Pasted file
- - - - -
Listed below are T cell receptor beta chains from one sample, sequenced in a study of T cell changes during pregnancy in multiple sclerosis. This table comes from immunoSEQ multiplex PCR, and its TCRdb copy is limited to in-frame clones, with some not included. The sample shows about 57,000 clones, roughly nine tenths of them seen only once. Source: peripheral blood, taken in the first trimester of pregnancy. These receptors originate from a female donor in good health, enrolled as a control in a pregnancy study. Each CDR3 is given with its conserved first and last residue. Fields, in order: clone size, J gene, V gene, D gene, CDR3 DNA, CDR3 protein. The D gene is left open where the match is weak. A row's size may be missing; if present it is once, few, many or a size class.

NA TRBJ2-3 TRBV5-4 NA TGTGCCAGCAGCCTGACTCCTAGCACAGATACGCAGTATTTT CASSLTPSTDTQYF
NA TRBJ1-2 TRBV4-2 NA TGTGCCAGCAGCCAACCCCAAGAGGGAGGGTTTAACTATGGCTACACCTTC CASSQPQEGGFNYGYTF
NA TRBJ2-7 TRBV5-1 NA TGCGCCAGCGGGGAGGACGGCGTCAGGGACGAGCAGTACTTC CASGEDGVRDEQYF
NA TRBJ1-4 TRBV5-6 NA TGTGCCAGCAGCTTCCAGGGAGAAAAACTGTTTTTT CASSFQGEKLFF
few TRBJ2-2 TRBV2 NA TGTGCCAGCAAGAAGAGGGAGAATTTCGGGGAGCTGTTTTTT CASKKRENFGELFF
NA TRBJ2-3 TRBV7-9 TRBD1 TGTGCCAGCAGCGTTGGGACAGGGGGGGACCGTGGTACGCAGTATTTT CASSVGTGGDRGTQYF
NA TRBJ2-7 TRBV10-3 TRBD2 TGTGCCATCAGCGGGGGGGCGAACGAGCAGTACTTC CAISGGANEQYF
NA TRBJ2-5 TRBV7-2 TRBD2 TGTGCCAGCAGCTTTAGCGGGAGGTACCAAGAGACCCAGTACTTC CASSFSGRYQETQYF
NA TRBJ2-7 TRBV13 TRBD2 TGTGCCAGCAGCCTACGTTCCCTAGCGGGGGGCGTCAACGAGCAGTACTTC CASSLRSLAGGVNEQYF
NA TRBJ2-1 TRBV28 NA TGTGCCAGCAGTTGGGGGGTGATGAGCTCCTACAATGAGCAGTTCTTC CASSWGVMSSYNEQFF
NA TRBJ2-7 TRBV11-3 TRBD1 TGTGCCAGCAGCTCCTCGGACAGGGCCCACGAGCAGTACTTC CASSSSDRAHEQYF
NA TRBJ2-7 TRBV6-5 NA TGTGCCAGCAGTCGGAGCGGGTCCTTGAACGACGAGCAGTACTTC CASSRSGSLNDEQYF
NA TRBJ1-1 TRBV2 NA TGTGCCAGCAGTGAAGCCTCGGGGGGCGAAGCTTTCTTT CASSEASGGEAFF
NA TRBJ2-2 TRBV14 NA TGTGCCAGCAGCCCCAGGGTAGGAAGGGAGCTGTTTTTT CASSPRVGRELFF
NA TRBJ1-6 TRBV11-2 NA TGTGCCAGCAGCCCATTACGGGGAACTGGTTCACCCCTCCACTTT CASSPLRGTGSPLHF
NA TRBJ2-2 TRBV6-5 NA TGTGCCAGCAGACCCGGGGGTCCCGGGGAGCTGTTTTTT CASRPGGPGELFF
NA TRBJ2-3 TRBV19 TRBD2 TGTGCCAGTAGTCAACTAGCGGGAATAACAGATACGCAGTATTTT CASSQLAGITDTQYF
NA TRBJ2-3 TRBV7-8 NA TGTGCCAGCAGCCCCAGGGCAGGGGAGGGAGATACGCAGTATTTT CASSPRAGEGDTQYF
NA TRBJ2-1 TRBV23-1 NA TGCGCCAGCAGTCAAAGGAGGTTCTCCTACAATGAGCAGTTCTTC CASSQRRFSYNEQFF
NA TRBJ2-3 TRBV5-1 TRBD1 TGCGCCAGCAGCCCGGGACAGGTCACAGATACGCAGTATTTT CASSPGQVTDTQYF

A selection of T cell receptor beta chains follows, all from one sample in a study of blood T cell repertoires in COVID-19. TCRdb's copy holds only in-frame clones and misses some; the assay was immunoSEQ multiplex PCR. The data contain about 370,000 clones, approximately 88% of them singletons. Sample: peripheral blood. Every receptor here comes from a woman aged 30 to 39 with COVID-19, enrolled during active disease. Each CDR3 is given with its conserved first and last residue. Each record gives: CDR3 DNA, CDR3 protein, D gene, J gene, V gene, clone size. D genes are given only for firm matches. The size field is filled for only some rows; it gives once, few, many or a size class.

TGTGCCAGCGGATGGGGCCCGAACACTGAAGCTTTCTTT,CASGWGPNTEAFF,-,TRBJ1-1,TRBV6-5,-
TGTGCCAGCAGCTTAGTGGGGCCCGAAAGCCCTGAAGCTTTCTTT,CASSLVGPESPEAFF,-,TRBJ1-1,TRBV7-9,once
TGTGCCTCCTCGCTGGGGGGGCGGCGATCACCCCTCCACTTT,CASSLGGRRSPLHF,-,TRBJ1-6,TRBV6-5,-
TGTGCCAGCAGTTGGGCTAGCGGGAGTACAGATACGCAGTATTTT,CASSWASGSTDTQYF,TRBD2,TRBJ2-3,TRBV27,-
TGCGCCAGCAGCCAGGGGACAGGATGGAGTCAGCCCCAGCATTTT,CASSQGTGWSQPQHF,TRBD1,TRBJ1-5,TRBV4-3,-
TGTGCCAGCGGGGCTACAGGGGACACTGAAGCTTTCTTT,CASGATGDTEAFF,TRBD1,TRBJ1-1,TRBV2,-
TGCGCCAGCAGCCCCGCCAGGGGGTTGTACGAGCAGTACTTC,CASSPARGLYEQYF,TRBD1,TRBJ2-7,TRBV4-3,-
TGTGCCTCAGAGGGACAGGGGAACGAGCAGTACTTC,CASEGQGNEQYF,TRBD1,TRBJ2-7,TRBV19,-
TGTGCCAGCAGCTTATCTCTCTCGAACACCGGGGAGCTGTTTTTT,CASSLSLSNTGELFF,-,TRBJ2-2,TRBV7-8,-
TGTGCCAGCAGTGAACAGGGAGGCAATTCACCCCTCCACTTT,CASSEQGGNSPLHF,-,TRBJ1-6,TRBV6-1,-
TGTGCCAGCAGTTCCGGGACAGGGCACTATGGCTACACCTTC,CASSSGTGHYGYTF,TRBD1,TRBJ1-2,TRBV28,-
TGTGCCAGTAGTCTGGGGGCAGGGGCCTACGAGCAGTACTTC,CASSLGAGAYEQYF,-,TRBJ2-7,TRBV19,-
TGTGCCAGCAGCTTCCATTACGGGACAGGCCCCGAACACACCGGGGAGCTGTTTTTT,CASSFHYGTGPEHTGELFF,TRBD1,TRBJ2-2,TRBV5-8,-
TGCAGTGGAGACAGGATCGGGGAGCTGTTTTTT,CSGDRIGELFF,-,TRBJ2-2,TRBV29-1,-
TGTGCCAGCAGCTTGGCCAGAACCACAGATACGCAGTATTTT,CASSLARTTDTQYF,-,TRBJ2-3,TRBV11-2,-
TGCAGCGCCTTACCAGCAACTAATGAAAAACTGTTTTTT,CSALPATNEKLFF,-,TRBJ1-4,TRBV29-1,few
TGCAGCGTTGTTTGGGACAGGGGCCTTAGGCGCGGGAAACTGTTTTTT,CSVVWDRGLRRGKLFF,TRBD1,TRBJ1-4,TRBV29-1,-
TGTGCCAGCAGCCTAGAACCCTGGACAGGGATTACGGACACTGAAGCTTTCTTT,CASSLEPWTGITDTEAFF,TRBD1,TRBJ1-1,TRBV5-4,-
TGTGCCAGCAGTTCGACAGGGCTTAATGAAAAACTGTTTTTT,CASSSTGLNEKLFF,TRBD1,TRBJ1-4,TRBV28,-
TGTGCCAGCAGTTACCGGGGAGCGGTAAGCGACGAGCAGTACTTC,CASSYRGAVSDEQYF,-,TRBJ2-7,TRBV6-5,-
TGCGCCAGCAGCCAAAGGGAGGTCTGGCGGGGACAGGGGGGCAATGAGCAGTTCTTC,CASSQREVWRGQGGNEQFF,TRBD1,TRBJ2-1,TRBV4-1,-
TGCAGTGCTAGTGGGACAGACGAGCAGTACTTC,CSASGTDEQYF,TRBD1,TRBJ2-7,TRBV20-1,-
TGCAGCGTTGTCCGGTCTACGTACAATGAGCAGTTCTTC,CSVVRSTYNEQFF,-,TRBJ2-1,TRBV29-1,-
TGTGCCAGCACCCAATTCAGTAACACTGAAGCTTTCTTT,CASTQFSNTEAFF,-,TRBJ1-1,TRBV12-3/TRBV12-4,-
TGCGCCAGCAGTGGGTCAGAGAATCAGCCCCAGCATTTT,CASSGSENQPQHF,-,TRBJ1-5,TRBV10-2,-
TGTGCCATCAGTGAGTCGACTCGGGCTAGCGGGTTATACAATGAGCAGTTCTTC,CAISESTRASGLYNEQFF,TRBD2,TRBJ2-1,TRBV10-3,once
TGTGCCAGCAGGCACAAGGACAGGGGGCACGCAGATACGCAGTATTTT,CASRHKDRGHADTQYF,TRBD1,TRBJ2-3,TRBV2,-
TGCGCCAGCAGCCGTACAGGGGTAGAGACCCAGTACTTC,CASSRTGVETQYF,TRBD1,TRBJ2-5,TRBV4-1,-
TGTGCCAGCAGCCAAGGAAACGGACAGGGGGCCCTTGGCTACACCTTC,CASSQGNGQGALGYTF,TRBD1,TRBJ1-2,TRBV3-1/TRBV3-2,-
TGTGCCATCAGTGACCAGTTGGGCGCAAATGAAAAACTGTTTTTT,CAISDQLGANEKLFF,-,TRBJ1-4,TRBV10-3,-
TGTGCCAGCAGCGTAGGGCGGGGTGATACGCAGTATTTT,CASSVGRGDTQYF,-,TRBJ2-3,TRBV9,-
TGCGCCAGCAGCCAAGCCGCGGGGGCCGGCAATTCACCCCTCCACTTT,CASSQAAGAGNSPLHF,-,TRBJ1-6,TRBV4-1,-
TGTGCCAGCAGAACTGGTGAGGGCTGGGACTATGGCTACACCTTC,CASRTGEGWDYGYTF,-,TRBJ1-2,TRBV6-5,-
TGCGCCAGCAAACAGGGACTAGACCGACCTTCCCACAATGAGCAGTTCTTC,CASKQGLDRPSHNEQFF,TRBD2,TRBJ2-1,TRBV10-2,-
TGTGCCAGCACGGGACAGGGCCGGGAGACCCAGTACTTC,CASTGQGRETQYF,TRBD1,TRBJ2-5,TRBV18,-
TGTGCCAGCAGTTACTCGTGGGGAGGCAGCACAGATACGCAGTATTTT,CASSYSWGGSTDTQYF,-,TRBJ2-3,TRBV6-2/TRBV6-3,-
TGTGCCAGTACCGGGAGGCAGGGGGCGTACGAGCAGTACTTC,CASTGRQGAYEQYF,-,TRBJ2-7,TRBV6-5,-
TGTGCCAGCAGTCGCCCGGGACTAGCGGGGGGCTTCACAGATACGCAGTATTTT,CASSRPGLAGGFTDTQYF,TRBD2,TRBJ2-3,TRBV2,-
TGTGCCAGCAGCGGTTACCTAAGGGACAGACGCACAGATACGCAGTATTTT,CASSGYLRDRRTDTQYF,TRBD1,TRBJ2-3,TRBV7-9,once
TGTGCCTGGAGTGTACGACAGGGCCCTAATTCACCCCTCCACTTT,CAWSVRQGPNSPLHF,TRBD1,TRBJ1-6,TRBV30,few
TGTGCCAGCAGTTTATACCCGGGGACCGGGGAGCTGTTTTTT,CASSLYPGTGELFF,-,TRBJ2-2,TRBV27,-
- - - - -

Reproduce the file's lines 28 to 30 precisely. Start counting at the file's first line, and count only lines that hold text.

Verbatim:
TGTGCCAGCGGGGCTACAGGGGACACTGAAGCTTTCTTT,CASGATGDTEAFF,TRBD1,TRBJ1-1,TRBV2,-
TGCGCCAGCAGCCCCGCCAGGGGGTTGTACGAGCAGTACTTC,CASSPARGLYEQYF,TRBD1,TRBJ2-7,TRBV4-3,-
TGTGCCTCAGAGGGACAGGGGAACGAGCAGTACTTC,CASEGQGNEQYF,TRBD1,TRBJ2-7,TRBV19,-